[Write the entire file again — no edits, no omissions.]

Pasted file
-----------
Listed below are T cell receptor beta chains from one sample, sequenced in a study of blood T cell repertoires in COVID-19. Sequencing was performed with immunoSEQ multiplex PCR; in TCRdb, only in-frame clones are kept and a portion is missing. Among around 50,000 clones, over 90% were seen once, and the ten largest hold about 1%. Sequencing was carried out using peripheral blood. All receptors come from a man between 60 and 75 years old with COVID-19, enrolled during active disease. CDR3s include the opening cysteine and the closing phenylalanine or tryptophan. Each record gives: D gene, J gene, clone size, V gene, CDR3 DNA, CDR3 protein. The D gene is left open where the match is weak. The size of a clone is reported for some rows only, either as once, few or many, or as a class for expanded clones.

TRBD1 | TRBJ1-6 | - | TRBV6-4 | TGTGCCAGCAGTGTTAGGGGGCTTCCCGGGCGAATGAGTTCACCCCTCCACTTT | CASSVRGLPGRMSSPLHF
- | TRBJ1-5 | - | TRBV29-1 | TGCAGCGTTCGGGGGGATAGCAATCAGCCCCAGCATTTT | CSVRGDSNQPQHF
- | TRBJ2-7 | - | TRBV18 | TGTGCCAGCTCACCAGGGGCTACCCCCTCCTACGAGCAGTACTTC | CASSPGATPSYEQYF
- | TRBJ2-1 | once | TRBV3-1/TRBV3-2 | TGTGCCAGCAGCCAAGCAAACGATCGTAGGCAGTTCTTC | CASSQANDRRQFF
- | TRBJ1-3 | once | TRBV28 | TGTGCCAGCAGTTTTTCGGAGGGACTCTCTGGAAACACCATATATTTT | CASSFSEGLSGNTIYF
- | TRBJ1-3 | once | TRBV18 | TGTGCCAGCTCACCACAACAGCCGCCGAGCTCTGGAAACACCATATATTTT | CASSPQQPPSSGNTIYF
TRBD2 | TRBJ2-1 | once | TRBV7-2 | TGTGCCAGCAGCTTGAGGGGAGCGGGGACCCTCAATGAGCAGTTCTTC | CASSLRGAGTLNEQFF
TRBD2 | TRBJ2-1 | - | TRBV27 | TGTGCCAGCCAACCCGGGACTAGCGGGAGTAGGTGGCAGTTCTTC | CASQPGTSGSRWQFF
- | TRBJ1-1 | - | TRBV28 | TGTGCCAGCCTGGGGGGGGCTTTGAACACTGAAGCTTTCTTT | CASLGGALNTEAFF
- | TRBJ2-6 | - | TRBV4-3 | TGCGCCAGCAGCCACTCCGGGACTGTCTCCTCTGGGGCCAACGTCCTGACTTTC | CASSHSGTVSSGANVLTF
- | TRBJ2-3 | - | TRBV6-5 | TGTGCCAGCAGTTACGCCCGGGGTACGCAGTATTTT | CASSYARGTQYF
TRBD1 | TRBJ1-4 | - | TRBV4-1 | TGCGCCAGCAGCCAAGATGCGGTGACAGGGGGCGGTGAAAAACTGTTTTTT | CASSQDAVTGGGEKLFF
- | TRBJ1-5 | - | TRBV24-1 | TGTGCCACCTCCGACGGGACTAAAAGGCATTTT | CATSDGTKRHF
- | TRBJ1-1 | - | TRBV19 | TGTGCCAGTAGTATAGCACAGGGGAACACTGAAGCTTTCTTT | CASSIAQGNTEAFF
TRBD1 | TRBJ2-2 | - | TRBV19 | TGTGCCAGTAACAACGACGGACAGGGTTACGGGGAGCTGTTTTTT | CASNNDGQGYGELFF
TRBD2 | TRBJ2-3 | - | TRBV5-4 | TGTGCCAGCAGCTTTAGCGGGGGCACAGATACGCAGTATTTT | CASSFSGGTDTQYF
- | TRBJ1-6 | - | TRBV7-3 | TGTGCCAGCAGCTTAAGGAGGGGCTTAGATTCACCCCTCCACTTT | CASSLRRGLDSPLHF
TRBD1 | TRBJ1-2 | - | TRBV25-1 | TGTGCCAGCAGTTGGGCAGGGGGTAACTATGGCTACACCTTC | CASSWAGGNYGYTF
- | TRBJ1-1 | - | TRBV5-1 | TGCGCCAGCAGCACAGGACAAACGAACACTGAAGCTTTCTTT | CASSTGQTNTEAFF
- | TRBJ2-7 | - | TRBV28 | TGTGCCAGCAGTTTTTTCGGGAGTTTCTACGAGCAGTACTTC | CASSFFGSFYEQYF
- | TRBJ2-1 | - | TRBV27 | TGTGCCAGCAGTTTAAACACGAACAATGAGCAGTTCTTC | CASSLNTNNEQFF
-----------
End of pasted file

Listed below are T cell receptor beta chains from one sample, sequenced in a study of blood T cell repertoires in COVID-19. Sequencing was performed with immunoSEQ multiplex PCR; in TCRdb, only in-frame clones are kept and a portion is missing. Among around 50,000 clones, over 90% were seen once, and the ten largest hold about 1%. Sequencing was carried out using peripheral blood. All receptors come from a man between 60 and 75 years old with COVID-19, enrolled during active disease. CDR3s include the opening cysteine and the closing phenylalanine or tryptophan. Each record gives: D gene, J gene, clone size, V gene, CDR3 DNA, CDR3 protein. The D gene is left open where the match is weak. The size of a clone is reported for some rows only, either as once, few or many, or as a class for expanded clones.

TRBD1 | TRBJ1-6 | - | TRBV6-4 | TGTGCCAGCAGTGTTAGGGGGCTTCCCGGGCGAATGAGTTCACCCCTCCACTTT | CASSVRGLPGRMSSPLHF
- | TRBJ1-5 | - | TRBV29-1 | TGCAGCGTTCGGGGGGATAGCAATCAGCCCCAGCATTTT | CSVRGDSNQPQHF
- | TRBJ2-7 | - | TRBV18 | TGTGCCAGCTCACCAGGGGCTACCCCCTCCTACGAGCAGTACTTC | CASSPGATPSYEQYF
- | TRBJ2-1 | once | TRBV3-1/TRBV3-2 | TGTGCCAGCAGCCAAGCAAACGATCGTAGGCAGTTCTTC | CASSQANDRRQFF
- | TRBJ1-3 | once | TRBV28 | TGTGCCAGCAGTTTTTCGGAGGGACTCTCTGGAAACACCATATATTTT | CASSFSEGLSGNTIYF
- | TRBJ1-3 | once | TRBV18 | TGTGCCAGCTCACCACAACAGCCGCCGAGCTCTGGAAACACCATATATTTT | CASSPQQPPSSGNTIYF
TRBD2 | TRBJ2-1 | once | TRBV7-2 | TGTGCCAGCAGCTTGAGGGGAGCGGGGACCCTCAATGAGCAGTTCTTC | CASSLRGAGTLNEQFF
TRBD2 | TRBJ2-1 | - | TRBV27 | TGTGCCAGCCAACCCGGGACTAGCGGGAGTAGGTGGCAGTTCTTC | CASQPGTSGSRWQFF
- | TRBJ1-1 | - | TRBV28 | TGTGCCAGCCTGGGGGGGGCTTTGAACACTGAAGCTTTCTTT | CASLGGALNTEAFF
- | TRBJ2-6 | - | TRBV4-3 | TGCGCCAGCAGCCACTCCGGGACTGTCTCCTCTGGGGCCAACGTCCTGACTTTC | CASSHSGTVSSGANVLTF
- | TRBJ2-3 | - | TRBV6-5 | TGTGCCAGCAGTTACGCCCGGGGTACGCAGTATTTT | CASSYARGTQYF
TRBD1 | TRBJ1-4 | - | TRBV4-1 | TGCGCCAGCAGCCAAGATGCGGTGACAGGGGGCGGTGAAAAACTGTTTTTT | CASSQDAVTGGGEKLFF
- | TRBJ1-5 | - | TRBV24-1 | TGTGCCACCTCCGACGGGACTAAAAGGCATTTT | CATSDGTKRHF
- | TRBJ1-1 | - | TRBV19 | TGTGCCAGTAGTATAGCACAGGGGAACACTGAAGCTTTCTTT | CASSIAQGNTEAFF
TRBD1 | TRBJ2-2 | - | TRBV19 | TGTGCCAGTAACAACGACGGACAGGGTTACGGGGAGCTGTTTTTT | CASNNDGQGYGELFF
TRBD2 | TRBJ2-3 | - | TRBV5-4 | TGTGCCAGCAGCTTTAGCGGGGGCACAGATACGCAGTATTTT | CASSFSGGTDTQYF
- | TRBJ1-6 | - | TRBV7-3 | TGTGCCAGCAGCTTAAGGAGGGGCTTAGATTCACCCCTCCACTTT | CASSLRRGLDSPLHF
TRBD1 | TRBJ1-2 | - | TRBV25-1 | TGTGCCAGCAGTTGGGCAGGGGGTAACTATGGCTACACCTTC | CASSWAGGNYGYTF
- | TRBJ1-1 | - | TRBV5-1 | TGCGCCAGCAGCACAGGACAAACGAACACTGAAGCTTTCTTT | CASSTGQTNTEAFF
- | TRBJ2-7 | - | TRBV28 | TGTGCCAGCAGTTTTTTCGGGAGTTTCTACGAGCAGTACTTC | CASSFFGSFYEQYF
- | TRBJ2-1 | - | TRBV27 | TGTGCCAGCAGTTTAAACACGAACAATGAGCAGTTCTTC | CASSLNTNNEQFF